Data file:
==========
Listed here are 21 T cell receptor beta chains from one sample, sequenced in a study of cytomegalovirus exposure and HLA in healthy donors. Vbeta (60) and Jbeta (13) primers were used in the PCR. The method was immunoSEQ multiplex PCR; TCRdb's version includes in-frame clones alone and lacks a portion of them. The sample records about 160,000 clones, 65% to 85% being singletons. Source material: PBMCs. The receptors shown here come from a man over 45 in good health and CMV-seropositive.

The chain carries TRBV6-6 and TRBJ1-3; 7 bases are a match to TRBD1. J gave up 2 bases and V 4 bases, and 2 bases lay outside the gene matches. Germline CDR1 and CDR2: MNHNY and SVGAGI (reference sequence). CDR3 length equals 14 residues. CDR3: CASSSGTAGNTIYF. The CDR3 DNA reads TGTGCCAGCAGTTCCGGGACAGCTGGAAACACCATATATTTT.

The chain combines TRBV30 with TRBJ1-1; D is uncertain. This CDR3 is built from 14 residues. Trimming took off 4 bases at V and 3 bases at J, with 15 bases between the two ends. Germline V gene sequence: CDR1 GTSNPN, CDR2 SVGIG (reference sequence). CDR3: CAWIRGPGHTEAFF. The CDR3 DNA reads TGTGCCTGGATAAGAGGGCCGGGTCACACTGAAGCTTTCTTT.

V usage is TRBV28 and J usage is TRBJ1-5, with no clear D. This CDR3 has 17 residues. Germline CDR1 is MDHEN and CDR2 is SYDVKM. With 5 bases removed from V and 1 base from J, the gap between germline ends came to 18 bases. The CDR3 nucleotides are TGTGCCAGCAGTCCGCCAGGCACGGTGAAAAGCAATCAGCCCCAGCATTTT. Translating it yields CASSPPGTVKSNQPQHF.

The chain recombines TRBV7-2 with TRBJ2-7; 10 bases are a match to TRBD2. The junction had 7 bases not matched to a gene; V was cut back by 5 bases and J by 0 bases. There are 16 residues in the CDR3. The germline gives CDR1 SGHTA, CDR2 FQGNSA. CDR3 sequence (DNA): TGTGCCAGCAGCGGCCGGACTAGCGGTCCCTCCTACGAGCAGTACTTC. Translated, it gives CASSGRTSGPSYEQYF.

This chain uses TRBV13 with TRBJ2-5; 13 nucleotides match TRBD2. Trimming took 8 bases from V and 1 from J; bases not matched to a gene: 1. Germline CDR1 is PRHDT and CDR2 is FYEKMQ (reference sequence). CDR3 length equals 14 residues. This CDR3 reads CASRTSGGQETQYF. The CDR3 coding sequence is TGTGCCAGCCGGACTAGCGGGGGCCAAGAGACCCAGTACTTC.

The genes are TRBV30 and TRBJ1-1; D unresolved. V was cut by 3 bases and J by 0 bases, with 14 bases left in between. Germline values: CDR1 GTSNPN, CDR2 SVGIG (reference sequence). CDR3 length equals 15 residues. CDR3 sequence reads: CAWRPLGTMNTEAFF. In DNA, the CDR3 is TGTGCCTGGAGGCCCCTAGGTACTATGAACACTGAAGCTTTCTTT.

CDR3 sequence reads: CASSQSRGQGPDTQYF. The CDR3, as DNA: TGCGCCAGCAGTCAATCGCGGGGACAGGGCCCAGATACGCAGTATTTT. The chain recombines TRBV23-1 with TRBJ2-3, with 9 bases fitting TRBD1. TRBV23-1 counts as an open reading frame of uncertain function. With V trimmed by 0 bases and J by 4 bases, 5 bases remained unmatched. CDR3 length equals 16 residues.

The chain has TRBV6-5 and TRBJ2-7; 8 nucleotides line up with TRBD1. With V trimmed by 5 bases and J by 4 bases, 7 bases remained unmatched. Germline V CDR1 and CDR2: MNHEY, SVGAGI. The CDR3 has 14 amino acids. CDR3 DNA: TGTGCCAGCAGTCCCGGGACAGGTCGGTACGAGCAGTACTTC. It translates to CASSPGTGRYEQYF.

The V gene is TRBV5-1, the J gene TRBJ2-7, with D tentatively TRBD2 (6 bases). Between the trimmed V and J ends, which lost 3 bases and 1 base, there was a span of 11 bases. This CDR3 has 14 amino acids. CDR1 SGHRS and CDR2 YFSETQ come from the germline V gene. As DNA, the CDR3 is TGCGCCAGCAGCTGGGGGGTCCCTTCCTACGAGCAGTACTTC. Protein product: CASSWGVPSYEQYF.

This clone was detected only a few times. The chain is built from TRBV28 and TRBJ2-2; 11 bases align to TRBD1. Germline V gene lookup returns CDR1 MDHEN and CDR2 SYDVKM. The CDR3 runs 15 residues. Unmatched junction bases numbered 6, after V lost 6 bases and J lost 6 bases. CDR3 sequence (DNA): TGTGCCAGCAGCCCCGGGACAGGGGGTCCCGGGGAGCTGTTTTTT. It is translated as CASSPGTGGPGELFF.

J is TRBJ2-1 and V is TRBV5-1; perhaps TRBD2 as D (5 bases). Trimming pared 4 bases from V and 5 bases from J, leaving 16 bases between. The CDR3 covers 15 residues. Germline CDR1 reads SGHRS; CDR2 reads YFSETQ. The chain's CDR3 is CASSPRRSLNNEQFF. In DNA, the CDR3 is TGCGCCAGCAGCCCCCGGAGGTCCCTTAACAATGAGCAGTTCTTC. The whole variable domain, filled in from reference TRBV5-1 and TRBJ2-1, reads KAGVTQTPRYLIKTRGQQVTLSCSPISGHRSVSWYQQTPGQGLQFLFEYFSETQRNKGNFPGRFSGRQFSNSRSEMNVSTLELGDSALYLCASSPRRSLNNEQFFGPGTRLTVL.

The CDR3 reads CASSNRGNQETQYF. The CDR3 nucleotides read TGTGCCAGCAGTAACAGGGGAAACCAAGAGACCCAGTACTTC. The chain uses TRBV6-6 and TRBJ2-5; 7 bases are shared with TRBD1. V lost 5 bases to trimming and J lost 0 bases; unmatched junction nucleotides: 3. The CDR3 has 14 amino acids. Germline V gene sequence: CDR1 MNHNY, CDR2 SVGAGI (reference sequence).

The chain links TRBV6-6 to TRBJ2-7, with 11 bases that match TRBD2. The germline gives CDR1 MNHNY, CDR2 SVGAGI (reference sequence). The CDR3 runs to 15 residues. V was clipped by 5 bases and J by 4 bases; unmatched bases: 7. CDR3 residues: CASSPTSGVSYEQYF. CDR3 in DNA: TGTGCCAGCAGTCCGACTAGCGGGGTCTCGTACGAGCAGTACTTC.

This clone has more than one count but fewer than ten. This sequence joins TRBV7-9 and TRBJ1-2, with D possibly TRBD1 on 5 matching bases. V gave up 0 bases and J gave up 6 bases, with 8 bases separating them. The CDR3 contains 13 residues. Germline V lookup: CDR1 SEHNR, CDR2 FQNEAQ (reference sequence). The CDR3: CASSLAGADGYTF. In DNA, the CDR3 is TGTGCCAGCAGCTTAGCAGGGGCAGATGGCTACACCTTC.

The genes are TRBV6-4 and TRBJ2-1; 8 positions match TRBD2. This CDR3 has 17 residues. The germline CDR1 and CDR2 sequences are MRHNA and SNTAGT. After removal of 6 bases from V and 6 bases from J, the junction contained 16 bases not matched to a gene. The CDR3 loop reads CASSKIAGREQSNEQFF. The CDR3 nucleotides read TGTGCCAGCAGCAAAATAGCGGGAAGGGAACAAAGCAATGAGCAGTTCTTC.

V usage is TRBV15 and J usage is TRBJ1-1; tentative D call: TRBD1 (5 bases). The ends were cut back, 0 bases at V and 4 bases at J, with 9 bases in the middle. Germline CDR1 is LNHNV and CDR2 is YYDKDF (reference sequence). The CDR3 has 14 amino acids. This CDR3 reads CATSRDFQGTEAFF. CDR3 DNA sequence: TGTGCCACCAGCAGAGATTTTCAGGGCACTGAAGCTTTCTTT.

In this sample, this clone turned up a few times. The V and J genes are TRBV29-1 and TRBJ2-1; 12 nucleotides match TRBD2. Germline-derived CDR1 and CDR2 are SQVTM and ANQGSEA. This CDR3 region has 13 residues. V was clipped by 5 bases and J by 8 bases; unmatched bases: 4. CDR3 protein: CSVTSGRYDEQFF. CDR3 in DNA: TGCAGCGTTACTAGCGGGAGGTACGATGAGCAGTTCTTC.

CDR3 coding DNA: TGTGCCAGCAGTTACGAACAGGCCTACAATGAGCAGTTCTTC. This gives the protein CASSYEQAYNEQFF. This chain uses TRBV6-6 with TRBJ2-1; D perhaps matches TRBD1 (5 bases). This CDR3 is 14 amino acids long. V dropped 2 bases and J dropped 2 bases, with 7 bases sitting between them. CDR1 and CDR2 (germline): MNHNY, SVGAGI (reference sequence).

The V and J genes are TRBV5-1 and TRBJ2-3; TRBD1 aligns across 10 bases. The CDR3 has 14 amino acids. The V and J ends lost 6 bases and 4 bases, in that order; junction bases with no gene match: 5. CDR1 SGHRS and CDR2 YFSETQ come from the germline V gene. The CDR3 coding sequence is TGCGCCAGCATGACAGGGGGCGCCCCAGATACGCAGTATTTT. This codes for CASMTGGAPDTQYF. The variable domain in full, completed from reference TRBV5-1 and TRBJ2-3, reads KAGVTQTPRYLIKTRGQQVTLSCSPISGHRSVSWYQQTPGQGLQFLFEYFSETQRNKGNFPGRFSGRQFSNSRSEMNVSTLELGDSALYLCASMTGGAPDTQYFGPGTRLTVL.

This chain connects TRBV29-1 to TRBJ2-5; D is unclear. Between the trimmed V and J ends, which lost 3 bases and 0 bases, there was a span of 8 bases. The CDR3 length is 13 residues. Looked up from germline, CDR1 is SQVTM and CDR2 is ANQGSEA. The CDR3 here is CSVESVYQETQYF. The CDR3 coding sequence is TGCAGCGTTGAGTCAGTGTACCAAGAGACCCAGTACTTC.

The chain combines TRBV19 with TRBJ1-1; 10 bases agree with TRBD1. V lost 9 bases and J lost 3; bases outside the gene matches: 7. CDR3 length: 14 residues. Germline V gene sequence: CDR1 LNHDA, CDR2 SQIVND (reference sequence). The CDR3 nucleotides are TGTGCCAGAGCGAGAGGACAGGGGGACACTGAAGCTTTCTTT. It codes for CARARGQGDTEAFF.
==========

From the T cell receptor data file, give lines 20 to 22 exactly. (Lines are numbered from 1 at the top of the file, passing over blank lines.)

The V and J genes are TRBV5-1 and TRBJ2-3; TRBD1 aligns across 10 bases. The CDR3 has 14 amino acids. The V and J ends lost 6 bases and 4 bases, in that order; junction bases with no gene match: 5. CDR1 SGHRS and CDR2 YFSETQ come from the germline V gene. The CDR3 coding sequence is TGCGCCAGCATGACAGGGGGCGCCCCAGATACGCAGTATTTT. This codes for CASMTGGAPDTQYF. The variable domain in full, completed from reference TRBV5-1 and TRBJ2-3, reads KAGVTQTPRYLIKTRGQQVTLSCSPISGHRSVSWYQQTPGQGLQFLFEYFSETQRNKGNFPGRFSGRQFSNSRSEMNVSTLELGDSALYLCASMTGGAPDTQYFGPGTRLTVL.

This chain connects TRBV29-1 to TRBJ2-5; D is unclear. Between the trimmed V and J ends, which lost 3 bases and 0 bases, there was a span of 8 bases. The CDR3 length is 13 residues. Looked up from germline, CDR1 is SQVTM and CDR2 is ANQGSEA. The CDR3 here is CSVESVYQETQYF. The CDR3 coding sequence is TGCAGCGTTGAGTCAGTGTACCAAGAGACCCAGTACTTC.

The chain combines TRBV19 with TRBJ1-1; 10 bases agree with TRBD1. V lost 9 bases and J lost 3; bases outside the gene matches: 7. CDR3 length: 14 residues. Germline V gene sequence: CDR1 LNHDA, CDR2 SQIVND (reference sequence). The CDR3 nucleotides are TGTGCCAGAGCGAGAGGACAGGGGGACACTGAAGCTTTCTTT. It codes for CARARGQGDTEAFF.